Fat for Facelift: The New “Liquid Gold”

Adipose tissue, or fat, has long been considered an unwanted waste product and simply discarded as medical waste. Times have certainly changed… fat is now considered the new liquid gold! At an increasing pace, plastic surgeons are using fat to restore and reshape areas such as buttocks, hips, breasts, male pecs, calves and the face.

Fat and Facial Rejuvenation

Fat appears to be the missing link in facial rejuvenation, accomplishing far more than meets the eye. Extensive research has established that as we age, our faces lose volume from depleting bone density and lose fat from multiple deep compartments. In a simplified description, aging skin reveals a reduced vascular and glandular network, declining collagen synthesis and elastosis (degeneration of elastic tissue), leading to the reduced thickness, strength and elasticity of our skin. This deterioration in skin quality, combined with the loss in facial volume, causes the skin to sag, thereby producing the pronounced lines and wrinkles of facial aging.

Fat and Facelift

Many plastic surgeons are now appreciating that even with the best facelift techniques, for many patients, optimal facial rejuvenation cannot be obtained without restoring lost volume. More recently, research has revealed that fat not only can be used to counteract volume loss and restore a more youthful facial structure, but that it also aids in the actual structural and physiological rejuvenation of the skin itself on a cellular level!

Harvested fat, after a simple process of being placed in a centrifuge, produces a small pellet at the bottom called the stromal vascular fraction (SVF). This SVF contains a large population of stem cells (adipose-derived stem cells), as well as a whole host of other beneficial cells including progenitor cells, T cells, B cells, mast cells and macrophages all important for regenerative and therapeutic applications.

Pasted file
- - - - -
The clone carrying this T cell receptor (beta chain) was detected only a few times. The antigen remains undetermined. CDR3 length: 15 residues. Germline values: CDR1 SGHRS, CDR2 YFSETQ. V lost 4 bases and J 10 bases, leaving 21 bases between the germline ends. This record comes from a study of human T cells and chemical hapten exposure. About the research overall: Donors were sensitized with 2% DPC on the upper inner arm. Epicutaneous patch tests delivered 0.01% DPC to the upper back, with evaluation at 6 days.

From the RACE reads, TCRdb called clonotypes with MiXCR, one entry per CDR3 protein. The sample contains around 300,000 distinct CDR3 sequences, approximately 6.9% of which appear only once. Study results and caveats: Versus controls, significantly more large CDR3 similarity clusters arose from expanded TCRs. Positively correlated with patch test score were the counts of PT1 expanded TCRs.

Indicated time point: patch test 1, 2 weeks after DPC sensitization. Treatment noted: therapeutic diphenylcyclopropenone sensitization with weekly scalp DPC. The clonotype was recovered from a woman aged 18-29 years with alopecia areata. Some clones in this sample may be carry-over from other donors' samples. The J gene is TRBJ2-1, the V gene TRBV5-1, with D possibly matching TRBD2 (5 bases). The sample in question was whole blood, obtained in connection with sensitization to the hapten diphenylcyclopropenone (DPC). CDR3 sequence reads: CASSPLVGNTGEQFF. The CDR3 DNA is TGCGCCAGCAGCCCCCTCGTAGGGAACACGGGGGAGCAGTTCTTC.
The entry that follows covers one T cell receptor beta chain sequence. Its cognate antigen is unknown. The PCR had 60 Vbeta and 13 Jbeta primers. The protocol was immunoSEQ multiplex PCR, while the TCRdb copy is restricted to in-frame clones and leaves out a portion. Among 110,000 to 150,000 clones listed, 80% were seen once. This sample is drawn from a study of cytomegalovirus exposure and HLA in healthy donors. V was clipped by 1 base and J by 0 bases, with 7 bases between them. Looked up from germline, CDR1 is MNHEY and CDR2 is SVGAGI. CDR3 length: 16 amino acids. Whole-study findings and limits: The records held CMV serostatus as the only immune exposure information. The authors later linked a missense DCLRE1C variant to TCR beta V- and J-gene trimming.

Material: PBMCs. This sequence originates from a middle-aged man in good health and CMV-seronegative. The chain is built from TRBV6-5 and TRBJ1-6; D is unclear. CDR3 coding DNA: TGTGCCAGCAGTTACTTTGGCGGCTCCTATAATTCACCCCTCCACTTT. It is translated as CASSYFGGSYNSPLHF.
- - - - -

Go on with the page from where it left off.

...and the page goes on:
A combined study out of the University of Verona Italy, Clinica San Francesco; and the Postgraduate Program in Surgical Science, Federal University of Rio de Janeiro, published in Plastic & Reconstructive Surgery, April 2015, presented clinical evidence showing actual skin rejuvenation after fat grafting which included the stromal vascular fraction (SVF) adipose-derived stem cells.

This study also suggests the more simple process of using a centrifuge is just as effective as the more complicated and expensive methods of obtaining stem cells through complex and time consuming culturing. Skin samples from this study revealed formation of new blood vessels and production of young elastic fibers and improved dermal architecture. Continuing studies are also describing the improvement in skin quality, texture and elastic condition, as well as the improvement in all types of scars.

After personally seeing the dramatic impact this procedure has had on many patients, fat transfer to the face has quickly become a routine weekly procedure for Dr. Gershenbaum. Transfer results are especially dramatic when used in combination with a facelift. After seeing the benefits of fat transfer to the face, it is not uncommon to hear, “I love it, when can we add more?!”

Many more studies are sure to follow with even more precise determinations of the cause and effect of fat and stem cells on the rejuvenation of skin. For now, fat is the new “liquid gold” for plastic surgeons, and the “natural” way to add shape and volume here, there and almost everywhere.

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